There's part of me that still hasn't gotten over the fact that Koryta stopped writing Lincoln Perry novels, enough so, that I've only read 2 of his stand-alones. But I was intrigued by the idea that he was starting another series featuring a P. I. It took about 3 seconds of reading the Publisher's Description to see that this was going to be pretty different than any other P. I. series around.
This book centers on two men haunted by their pasts and a pair of deaths that happened on the same date, a few years apart -- coincidence? That depends who you ask.
Our P. I. is Mark Novak, who works for a group of lawyers trying to clear men on death row. Before she was killed, his wife worked for them, too. She was killed during an investigation, after a fight with Mark. No one has come close to catching her killer. It's understating things to say that before Mark met Lauren, his life was a mess, and she helped him get things together. Without her, things are starting to fall apart for him.
Ridley Barnes never really fit in anywhere or with anyone in the small Indiana town of Garrison, except the caves nearby. Something about the caves calmed him, centered him, gave him a purpose -- he knew those caves better than anyone alive. So when a teenage girl gets lost in them, he's the perfect candidate to lead the search. And then, when he recovers her body, but can't account for his time during the search, or really remember where he found her, or where he'd been at all -- he suddenly becomes the top suspect in her murder. There wasn't enough evidence to convict or even arrest him, but for some small towns that kind of thing is just a formality. He was convicted almost immediately in the court of public opinion, and has been even more ostracized than before. More than a decade later, Ridley just wants to know what happened -- if he killed the girl, he's willing to do the time. If he didn't, he'd like to have his name cleared.
This is not the type of thing that Innocence, Inc. does. They take on convicted murderers clients, not suspects. Especially not suspects in very cold cases that will never go to trial. But Mark's boss sends him to do a preliminary investigation anyway, mostly to keep him busy. Mark isn't exactly welcomed to Garrison with open arms, people just assuming he's there to clear Ridley, and not quite believing him when he says that he isn't.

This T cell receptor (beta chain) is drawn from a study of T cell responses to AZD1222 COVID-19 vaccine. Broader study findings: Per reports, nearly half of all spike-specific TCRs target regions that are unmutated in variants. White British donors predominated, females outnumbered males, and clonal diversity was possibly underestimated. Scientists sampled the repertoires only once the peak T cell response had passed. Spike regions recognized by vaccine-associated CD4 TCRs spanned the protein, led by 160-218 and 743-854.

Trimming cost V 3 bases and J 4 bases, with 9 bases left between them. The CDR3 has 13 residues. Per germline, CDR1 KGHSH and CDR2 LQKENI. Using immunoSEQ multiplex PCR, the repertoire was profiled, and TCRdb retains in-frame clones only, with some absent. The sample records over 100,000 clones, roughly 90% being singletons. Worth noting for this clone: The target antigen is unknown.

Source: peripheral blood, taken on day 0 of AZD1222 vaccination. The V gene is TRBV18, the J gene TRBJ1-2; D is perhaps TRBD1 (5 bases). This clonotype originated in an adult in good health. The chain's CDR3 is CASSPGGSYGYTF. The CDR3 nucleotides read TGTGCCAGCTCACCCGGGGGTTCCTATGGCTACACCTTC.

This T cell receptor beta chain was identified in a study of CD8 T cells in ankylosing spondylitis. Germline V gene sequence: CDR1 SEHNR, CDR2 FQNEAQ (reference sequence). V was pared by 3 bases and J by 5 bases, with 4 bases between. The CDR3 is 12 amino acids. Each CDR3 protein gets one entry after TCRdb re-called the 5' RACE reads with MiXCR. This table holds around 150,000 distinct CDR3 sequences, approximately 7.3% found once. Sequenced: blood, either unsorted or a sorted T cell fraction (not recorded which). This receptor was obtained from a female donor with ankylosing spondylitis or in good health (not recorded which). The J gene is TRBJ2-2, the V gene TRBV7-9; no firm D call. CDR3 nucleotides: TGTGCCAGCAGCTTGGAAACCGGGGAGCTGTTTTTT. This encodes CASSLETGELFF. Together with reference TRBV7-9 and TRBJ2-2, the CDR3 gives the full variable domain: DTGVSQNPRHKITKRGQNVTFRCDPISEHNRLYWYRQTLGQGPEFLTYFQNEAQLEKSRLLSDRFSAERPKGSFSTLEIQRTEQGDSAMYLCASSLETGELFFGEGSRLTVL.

Mark commits a few missteps right out of the gate, which turn public opinion against him even more. But something has flipped a switch in his brain and he's not going to let go until he gets some resolution for the girl, clears his name from the problems he's caused, and demonstrated to his boss that he can be trusted still/again. Not necessarily in that order.
That's a very sketchy overview of the set up. I don't think I've read anything quite like that before. If you were to draw the plot as a map, it'd look like some deranged roller coaster -- tight corners, backtracks, loops, big dives into darkness. Unlike an actual roller coaster, I was able to get through this without losing everything I'd eaten since February.
Koryta tells this story with his typical skill, you can tell that he's built Mark Novak to last a few novels. There's more of his story that needs to be told than is here, and the character can be used in different settings. Unlike just about everyone in last years' Those Who Wish Me Dead -- which I thought was great -- I don't think there was a single character in that novel that I could see being interested in for another novel.
Ridley is almost as complex, and you want him to get the answers he needs just to get a little peace (most of the time -- there's a time or two where you don't mind him suffering).
Garrison, IN is pretty much every small town in mystery/thriller fiction, and its citizens are pretty much stock characters. On the whole, neither the town nor the people feel that way. Which is entirely due to Koryta's skill and Mark's voice.
And then there's the cave, or caverns -- I'm not familiar enough with the geology to nail the distinctives between the two. There's a strong sense of place, of foreboding, of danger to it. Especially in Ridley's mind, the cave is almost a Byronic character -- dark, mysterious, dangerous, yet attractive. Yes, there was a time or two I was glad to be reading about the cave in a very wide and open room.
Oh, sure, and it's a real handy metaphor for the depths of the human mind, psyche, soul, etc.
This is a very well constructed mystery novel, the writing is excellent, the characters are keepers, you can almost feel the winter air -- really, there's very little to not rave about with this. It's pretty clear what book 2 holds, but I'm really not at all sure what a third would bring. But I'm eager to find out.